On this day, February 23, 1945, during the battle for Iwo Jima, U.S. Marines raise the American flag atop Mt. Suribachi, the highest point on the island of Iwo Jima and a key strategic point. Marines from the 3rd Platoon, E Company, 2nd Battalion, 28th Regiment of the 5th Division take the crest of Mount Suribachi, the island's highest peak and most strategic position, and raise the U.S. flag. Marine photographer Louis Lowery was with them and recorded the event. American soldiers fighting for control of Suribachi's slopes cheered the raising of the flag.  Several hours later, Marine commanders decide to raise a second, larger flag and more Marines headed up to the crest with the larger flag. Joe Rosenthal, a photographer with the Associated Press, met them along the way and recorded the raising of the second flag along with a Marine still photographer and a motion-picture cameraman.  The resulting photograph became a defining image of the war, the most reproduced photograph in history and won Rosenthal a Pulitzer Prize.


Rosenthal portrait of Iwo Jima flag raising
Photograph of Flag Raising on Iwo Jima, 02/23/1945
(NWDNS-80-G-413988; 
ARC Identifier: 520748);
General Photographic File of the Department of Navy, 1943 - 1958;
General Records of the Department of the Navy, 1804 - 1958;
Record Group 80; National Archives.


Although the famous photograph has long led people to believe that the flag-raising was a turning point in the fight for Iwo Jima, vicious fighting to control the island actually continued for 31 more days and three of the six soldiers seen raising the flag in the famous Rosenthal photo, were killed before the conclusion of the Battle for Iwo Jima in late March.

By March 3, U.S. forces controlled all three airfields on the island, and on March 26 the last Japanese defenders on Iwo Jima were wiped out. Only 200 of the original 22,000 Japanese defenders were captured alive. More than 6,000 Americans died taking Iwo Jima, and some 17,000 were wounded.



Bronze memorial of Iwo Jima flag raising



In 1951, work commenced on creating a cast bronze memorial based on the photo, with the figures 32 feet tall and the flagpole 60 feet long. The granite base of the memorial bears two inscriptions:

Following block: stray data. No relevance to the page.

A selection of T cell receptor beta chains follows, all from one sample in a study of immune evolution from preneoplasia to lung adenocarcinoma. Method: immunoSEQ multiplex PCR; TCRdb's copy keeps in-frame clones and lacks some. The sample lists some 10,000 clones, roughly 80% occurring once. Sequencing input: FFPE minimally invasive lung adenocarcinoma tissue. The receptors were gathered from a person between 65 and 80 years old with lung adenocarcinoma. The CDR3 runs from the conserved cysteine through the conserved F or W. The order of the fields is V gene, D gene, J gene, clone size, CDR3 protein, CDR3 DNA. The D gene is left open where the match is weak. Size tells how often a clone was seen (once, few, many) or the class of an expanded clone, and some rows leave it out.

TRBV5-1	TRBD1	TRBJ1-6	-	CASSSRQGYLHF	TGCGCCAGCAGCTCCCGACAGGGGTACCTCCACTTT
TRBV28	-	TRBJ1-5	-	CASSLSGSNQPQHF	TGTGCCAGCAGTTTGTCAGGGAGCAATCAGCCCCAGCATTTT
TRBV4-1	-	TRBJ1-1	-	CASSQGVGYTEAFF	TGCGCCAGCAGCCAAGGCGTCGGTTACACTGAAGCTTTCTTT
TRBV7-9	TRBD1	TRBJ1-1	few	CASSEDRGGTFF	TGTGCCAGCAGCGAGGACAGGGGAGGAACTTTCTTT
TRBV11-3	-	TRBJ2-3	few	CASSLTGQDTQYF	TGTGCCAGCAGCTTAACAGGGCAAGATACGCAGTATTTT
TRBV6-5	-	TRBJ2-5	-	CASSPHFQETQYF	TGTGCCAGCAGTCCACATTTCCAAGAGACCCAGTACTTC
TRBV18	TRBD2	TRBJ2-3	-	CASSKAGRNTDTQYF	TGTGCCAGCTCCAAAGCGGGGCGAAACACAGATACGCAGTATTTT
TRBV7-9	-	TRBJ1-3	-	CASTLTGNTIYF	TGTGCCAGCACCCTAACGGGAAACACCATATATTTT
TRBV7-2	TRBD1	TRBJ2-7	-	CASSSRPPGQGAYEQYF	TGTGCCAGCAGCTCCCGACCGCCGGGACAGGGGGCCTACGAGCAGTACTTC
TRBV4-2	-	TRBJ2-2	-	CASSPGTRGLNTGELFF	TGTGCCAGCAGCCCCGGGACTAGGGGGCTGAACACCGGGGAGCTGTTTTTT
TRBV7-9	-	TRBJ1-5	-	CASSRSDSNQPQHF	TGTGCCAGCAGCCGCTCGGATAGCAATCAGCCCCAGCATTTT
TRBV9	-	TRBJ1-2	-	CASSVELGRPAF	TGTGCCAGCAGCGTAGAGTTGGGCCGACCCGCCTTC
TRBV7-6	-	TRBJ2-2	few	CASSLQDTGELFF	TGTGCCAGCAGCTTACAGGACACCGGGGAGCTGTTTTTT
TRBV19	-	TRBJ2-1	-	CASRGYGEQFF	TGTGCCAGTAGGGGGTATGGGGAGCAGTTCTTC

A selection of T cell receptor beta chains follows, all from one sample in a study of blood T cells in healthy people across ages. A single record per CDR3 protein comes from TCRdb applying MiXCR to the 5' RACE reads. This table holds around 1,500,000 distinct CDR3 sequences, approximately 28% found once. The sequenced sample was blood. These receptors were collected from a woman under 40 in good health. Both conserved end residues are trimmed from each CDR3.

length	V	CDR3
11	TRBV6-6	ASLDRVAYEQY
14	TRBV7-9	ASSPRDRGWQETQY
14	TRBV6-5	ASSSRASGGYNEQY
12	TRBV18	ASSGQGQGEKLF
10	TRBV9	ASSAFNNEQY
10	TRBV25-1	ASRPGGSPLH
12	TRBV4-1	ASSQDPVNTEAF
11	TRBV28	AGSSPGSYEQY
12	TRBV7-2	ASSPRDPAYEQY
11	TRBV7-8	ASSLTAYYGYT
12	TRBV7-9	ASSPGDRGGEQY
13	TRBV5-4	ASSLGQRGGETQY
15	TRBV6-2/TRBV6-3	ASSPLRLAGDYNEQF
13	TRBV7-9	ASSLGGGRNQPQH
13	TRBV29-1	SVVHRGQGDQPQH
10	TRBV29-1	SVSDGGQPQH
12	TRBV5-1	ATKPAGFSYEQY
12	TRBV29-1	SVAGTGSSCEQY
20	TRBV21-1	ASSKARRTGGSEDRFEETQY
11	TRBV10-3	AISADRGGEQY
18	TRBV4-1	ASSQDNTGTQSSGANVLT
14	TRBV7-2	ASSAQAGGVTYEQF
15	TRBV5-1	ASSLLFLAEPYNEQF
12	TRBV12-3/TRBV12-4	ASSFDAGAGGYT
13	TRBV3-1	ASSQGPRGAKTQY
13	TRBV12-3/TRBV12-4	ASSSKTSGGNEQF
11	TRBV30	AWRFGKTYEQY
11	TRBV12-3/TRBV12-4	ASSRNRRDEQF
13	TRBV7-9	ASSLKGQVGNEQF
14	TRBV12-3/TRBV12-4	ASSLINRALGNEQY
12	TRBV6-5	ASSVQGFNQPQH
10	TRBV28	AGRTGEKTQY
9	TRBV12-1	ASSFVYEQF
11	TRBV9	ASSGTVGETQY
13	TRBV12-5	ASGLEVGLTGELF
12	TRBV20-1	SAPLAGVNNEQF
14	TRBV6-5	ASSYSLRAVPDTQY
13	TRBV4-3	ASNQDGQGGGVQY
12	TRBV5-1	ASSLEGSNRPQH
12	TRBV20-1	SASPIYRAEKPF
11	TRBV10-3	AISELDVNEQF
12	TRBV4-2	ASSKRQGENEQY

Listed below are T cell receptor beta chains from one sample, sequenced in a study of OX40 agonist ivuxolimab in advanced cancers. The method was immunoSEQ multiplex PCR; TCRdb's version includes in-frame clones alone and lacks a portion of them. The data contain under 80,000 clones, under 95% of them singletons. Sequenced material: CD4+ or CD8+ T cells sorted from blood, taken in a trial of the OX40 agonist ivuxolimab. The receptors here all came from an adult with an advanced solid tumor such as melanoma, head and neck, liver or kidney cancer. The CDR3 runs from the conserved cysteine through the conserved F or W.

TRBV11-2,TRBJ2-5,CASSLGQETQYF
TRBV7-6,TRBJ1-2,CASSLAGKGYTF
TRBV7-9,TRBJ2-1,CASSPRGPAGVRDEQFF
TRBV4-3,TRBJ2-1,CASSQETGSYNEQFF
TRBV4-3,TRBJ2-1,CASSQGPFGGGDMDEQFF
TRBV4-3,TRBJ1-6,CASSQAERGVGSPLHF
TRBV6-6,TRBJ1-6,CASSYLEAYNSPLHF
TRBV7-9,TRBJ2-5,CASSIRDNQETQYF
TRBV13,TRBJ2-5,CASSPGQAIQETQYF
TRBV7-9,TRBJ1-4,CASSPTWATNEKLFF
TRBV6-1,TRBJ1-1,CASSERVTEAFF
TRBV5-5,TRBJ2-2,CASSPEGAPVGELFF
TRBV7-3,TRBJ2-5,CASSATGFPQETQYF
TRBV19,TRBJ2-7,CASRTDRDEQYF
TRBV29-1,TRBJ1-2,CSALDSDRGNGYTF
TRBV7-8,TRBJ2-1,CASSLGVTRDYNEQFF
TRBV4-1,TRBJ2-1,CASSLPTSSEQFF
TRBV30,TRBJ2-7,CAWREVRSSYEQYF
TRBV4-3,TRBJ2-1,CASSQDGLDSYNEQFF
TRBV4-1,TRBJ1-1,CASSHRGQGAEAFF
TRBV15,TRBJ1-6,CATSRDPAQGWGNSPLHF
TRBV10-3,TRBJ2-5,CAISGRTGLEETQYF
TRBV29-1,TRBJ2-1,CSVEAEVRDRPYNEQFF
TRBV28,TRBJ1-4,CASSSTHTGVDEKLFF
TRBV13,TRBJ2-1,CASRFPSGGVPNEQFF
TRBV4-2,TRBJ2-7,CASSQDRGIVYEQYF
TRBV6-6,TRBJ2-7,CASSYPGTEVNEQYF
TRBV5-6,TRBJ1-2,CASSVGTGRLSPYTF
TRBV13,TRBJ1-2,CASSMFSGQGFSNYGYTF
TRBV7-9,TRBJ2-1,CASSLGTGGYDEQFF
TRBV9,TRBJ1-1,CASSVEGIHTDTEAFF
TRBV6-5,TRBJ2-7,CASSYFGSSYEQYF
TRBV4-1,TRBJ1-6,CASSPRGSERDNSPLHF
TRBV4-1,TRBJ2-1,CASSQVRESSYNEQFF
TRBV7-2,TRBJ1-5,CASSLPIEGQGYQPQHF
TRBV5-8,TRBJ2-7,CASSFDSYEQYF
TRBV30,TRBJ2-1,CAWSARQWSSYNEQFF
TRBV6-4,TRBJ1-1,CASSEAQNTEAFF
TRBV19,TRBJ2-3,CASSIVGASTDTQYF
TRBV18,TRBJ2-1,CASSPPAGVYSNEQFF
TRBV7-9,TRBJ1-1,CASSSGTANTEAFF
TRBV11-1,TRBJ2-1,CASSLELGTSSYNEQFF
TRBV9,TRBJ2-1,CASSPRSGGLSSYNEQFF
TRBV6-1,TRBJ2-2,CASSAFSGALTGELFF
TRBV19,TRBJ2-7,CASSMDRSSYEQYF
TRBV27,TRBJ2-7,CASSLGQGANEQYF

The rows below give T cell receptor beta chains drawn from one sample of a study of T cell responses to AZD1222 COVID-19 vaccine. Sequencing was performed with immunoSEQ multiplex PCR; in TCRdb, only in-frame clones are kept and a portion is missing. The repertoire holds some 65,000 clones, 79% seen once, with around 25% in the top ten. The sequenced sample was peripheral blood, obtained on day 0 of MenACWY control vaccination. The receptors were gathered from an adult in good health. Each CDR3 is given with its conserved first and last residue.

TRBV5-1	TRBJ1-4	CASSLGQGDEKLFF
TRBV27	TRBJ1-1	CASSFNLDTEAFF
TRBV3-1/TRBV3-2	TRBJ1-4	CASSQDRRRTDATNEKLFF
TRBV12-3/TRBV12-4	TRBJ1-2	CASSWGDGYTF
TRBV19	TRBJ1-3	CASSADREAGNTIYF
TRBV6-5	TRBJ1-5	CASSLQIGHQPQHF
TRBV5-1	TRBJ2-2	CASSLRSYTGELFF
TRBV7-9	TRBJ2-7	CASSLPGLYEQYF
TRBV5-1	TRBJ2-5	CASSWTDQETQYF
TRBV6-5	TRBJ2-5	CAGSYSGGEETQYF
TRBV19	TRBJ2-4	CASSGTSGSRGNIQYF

• "In honor and memory of the men of the United States Marine Corps who have given their lives to their country since 10 November 1775"
  • "Uncommon Valor Was a Common Virtue." 
The location and date of every major Marine Corps engagement up to the present are inscribed around the base of the memorial. 
The memorial was officially dedicated by President Dwight D. Eisenhower on November 10, 1954, the 179th anniversary of the Marine Corps. In 1961, President John F. Kennedy issued a proclamation that a Flag of the United States should fly from the memorial 24 hours a day, one of the few official sites where this is required.
Less well-known is the fact that the large bronze memorial was not the first statue created.  The first was a 12 1/2-foot-tall statue created soon after the event. The original smaller statue of the U.S. flag raising at Iwo Jima in 1945 went up for auction recently at a New York auction dedicated to World War II artifacts but went unsold.  You can read that story here.

What a great tribute to the men who sacrificed their lives for our freedom.




Thursday, February 21, 2013

Vintage Vogue V8728


Last week I told about making a dress to wear on my Valentine's date with the Mister, so here it is.  I used the Vintage Vogue pattern reprint of V8728 and a jersey knit, because I was looking for comfort.  

The pattern looks complicated but, really its not.  It went together rather quickly and simply but I did have to make some adjustments.  I chose the size that best fit my measurements but the bust and waist area were way too large so I had to take them in.  The length was just perfect for me, but I am 5'9" --on a good day-- so for someone shorter, they may want to adjust the length.


The pattern comes with two closure options, a snap placket or zipper.  I chose to do the zipper since I was in a time crunch but I think doing the snap closure would be a fun option next time.


All in all, this pattern was a very quick sew, as I did the whole dress up in one afternoon.  The most time consuming part was getting all the gathers in place and attaching the neck band.  It will be a definite sew again pattern.

This is how I styled the dress for my day out, since the pattern was a reprint of a 1946 original dress.







*Outfit Details*
Dress:  Made by me
Cardigan:  Walmart
Seamed Stockings:  Secrets In Lace
Shoes:  Aerosoles
Belt:  T.J. Maxx
Jewelry:  from a lady's auxiliary sale
Flower:  Belle Blossoms




Monday, February 18, 2013

Lauren Bacall Hair It's Not

Another trial of trying to master pincurls, I set out to attempt Lauren Bacall's famous waved hair.  My hair is several inches shorter than her longer locks so I was trying to achieve more of her shorter styles, such as these.

Lauren Bacall

Lauren Bacall

Lauren Bacall

I did my wet hair up in pincurls with the top rolled back in two rows of four stand up curls, while the rest are all rolled forward.  I used this setting pattern that I found on Victory Vintage as a guide.

Lauren Bacall setting pattern

Here is what I got once I took them down and brushed the heck out of them.